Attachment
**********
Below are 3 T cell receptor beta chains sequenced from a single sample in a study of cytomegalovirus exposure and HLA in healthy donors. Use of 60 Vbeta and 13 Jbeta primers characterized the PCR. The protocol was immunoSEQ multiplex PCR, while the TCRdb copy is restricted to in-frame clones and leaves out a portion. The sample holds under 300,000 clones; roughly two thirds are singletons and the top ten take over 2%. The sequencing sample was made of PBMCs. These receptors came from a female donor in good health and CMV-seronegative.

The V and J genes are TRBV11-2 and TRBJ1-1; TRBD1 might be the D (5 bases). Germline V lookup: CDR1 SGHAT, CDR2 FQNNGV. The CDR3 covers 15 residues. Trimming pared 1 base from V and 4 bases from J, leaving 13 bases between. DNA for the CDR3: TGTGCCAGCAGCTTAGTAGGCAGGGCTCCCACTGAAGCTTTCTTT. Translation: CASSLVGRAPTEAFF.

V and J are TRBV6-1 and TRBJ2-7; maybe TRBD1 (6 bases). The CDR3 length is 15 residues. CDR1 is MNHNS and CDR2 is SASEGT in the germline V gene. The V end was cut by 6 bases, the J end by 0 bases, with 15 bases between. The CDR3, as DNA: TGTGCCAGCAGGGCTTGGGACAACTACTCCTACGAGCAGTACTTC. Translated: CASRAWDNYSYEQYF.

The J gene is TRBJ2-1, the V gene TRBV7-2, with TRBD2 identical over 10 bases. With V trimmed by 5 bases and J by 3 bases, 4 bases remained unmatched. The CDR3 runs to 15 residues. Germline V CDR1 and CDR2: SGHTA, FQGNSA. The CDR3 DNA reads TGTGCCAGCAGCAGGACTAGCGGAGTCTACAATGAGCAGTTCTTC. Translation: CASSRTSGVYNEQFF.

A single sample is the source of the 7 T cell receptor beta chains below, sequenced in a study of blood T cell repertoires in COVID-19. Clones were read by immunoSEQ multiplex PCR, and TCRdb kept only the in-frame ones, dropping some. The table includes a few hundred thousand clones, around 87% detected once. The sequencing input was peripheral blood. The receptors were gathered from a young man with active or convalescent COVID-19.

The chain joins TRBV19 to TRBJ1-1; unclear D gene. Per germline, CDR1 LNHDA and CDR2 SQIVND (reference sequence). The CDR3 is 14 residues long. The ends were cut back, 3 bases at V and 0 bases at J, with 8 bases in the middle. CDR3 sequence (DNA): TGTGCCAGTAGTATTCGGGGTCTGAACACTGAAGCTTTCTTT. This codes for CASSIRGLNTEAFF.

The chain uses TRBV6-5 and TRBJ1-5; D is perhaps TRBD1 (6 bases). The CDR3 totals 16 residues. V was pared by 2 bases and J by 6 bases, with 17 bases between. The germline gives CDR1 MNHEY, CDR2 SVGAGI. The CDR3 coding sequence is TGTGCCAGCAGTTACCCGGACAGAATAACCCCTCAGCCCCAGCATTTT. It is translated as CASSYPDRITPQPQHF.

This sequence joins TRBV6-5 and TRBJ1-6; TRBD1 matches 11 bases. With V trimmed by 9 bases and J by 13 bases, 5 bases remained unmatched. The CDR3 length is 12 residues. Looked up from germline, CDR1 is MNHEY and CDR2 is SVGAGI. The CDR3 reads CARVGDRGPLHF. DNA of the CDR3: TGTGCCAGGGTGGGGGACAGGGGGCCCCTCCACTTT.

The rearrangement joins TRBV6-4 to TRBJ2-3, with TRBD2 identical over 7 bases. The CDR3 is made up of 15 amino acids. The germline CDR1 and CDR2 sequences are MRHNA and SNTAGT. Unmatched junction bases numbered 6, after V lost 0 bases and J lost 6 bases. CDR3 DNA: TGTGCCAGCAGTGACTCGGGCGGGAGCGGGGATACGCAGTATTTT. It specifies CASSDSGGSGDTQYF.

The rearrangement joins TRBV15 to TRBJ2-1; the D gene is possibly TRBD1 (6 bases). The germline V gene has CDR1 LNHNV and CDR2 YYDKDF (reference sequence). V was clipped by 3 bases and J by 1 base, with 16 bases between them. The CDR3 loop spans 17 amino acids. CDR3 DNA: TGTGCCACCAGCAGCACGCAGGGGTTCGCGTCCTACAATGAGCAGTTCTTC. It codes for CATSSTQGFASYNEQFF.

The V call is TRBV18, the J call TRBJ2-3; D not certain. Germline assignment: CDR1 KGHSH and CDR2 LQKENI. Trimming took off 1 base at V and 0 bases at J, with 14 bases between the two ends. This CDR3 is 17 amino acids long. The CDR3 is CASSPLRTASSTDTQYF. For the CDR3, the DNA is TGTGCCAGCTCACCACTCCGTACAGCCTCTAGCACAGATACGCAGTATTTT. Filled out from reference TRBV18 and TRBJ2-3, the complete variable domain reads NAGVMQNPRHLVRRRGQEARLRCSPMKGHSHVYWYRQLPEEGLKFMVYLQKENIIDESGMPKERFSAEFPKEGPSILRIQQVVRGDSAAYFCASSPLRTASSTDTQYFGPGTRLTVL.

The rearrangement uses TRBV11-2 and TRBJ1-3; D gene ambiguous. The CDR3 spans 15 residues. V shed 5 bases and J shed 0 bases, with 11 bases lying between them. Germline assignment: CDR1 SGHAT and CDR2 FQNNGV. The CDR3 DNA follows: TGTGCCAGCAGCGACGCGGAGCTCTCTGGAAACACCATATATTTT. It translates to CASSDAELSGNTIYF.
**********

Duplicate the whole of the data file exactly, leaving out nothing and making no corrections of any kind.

Below are 3 T cell receptor beta chains sequenced from a single sample in a study of cytomegalovirus exposure and HLA in healthy donors. Use of 60 Vbeta and 13 Jbeta primers characterized the PCR. The protocol was immunoSEQ multiplex PCR, while the TCRdb copy is restricted to in-frame clones and leaves out a portion. The sample holds under 300,000 clones; roughly two thirds are singletons and the top ten take over 2%. The sequencing sample was made of PBMCs. These receptors came from a female donor in good health and CMV-seronegative.

The V and J genes are TRBV11-2 and TRBJ1-1; TRBD1 might be the D (5 bases). Germline V lookup: CDR1 SGHAT, CDR2 FQNNGV. The CDR3 covers 15 residues. Trimming pared 1 base from V and 4 bases from J, leaving 13 bases between. DNA for the CDR3: TGTGCCAGCAGCTTAGTAGGCAGGGCTCCCACTGAAGCTTTCTTT. Translation: CASSLVGRAPTEAFF.

V and J are TRBV6-1 and TRBJ2-7; maybe TRBD1 (6 bases). The CDR3 length is 15 residues. CDR1 is MNHNS and CDR2 is SASEGT in the germline V gene. The V end was cut by 6 bases, the J end by 0 bases, with 15 bases between. The CDR3, as DNA: TGTGCCAGCAGGGCTTGGGACAACTACTCCTACGAGCAGTACTTC. Translated: CASRAWDNYSYEQYF.

The J gene is TRBJ2-1, the V gene TRBV7-2, with TRBD2 identical over 10 bases. With V trimmed by 5 bases and J by 3 bases, 4 bases remained unmatched. The CDR3 runs to 15 residues. Germline V CDR1 and CDR2: SGHTA, FQGNSA. The CDR3 DNA reads TGTGCCAGCAGCAGGACTAGCGGAGTCTACAATGAGCAGTTCTTC. Translation: CASSRTSGVYNEQFF.

A single sample is the source of the 7 T cell receptor beta chains below, sequenced in a study of blood T cell repertoires in COVID-19. Clones were read by immunoSEQ multiplex PCR, and TCRdb kept only the in-frame ones, dropping some. The table includes a few hundred thousand clones, around 87% detected once. The sequencing input was peripheral blood. The receptors were gathered from a young man with active or convalescent COVID-19.

The chain joins TRBV19 to TRBJ1-1; unclear D gene. Per germline, CDR1 LNHDA and CDR2 SQIVND (reference sequence). The CDR3 is 14 residues long. The ends were cut back, 3 bases at V and 0 bases at J, with 8 bases in the middle. CDR3 sequence (DNA): TGTGCCAGTAGTATTCGGGGTCTGAACACTGAAGCTTTCTTT. This codes for CASSIRGLNTEAFF.

The chain uses TRBV6-5 and TRBJ1-5; D is perhaps TRBD1 (6 bases). The CDR3 totals 16 residues. V was pared by 2 bases and J by 6 bases, with 17 bases between. The germline gives CDR1 MNHEY, CDR2 SVGAGI. The CDR3 coding sequence is TGTGCCAGCAGTTACCCGGACAGAATAACCCCTCAGCCCCAGCATTTT. It is translated as CASSYPDRITPQPQHF.

This sequence joins TRBV6-5 and TRBJ1-6; TRBD1 matches 11 bases. With V trimmed by 9 bases and J by 13 bases, 5 bases remained unmatched. The CDR3 length is 12 residues. Looked up from germline, CDR1 is MNHEY and CDR2 is SVGAGI. The CDR3 reads CARVGDRGPLHF. DNA of the CDR3: TGTGCCAGGGTGGGGGACAGGGGGCCCCTCCACTTT.

The rearrangement joins TRBV6-4 to TRBJ2-3, with TRBD2 identical over 7 bases. The CDR3 is made up of 15 amino acids. The germline CDR1 and CDR2 sequences are MRHNA and SNTAGT. Unmatched junction bases numbered 6, after V lost 0 bases and J lost 6 bases. CDR3 DNA: TGTGCCAGCAGTGACTCGGGCGGGAGCGGGGATACGCAGTATTTT. It specifies CASSDSGGSGDTQYF.

The rearrangement joins TRBV15 to TRBJ2-1; the D gene is possibly TRBD1 (6 bases). The germline V gene has CDR1 LNHNV and CDR2 YYDKDF (reference sequence). V was clipped by 3 bases and J by 1 base, with 16 bases between them. The CDR3 loop spans 17 amino acids. CDR3 DNA: TGTGCCACCAGCAGCACGCAGGGGTTCGCGTCCTACAATGAGCAGTTCTTC. It codes for CATSSTQGFASYNEQFF.

The V call is TRBV18, the J call TRBJ2-3; D not certain. Germline assignment: CDR1 KGHSH and CDR2 LQKENI. Trimming took off 1 base at V and 0 bases at J, with 14 bases between the two ends. This CDR3 is 17 amino acids long. The CDR3 is CASSPLRTASSTDTQYF. For the CDR3, the DNA is TGTGCCAGCTCACCACTCCGTACAGCCTCTAGCACAGATACGCAGTATTTT. Filled out from reference TRBV18 and TRBJ2-3, the complete variable domain reads NAGVMQNPRHLVRRRGQEARLRCSPMKGHSHVYWYRQLPEEGLKFMVYLQKENIIDESGMPKERFSAEFPKEGPSILRIQQVVRGDSAAYFCASSPLRTASSTDTQYFGPGTRLTVL.

The rearrangement uses TRBV11-2 and TRBJ1-3; D gene ambiguous. The CDR3 spans 15 residues. V shed 5 bases and J shed 0 bases, with 11 bases lying between them. Germline assignment: CDR1 SGHAT and CDR2 FQNNGV. The CDR3 DNA follows: TGTGCCAGCAGCGACGCGGAGCTCTCTGGAAACACCATATATTTT. It translates to CASSDAELSGNTIYF.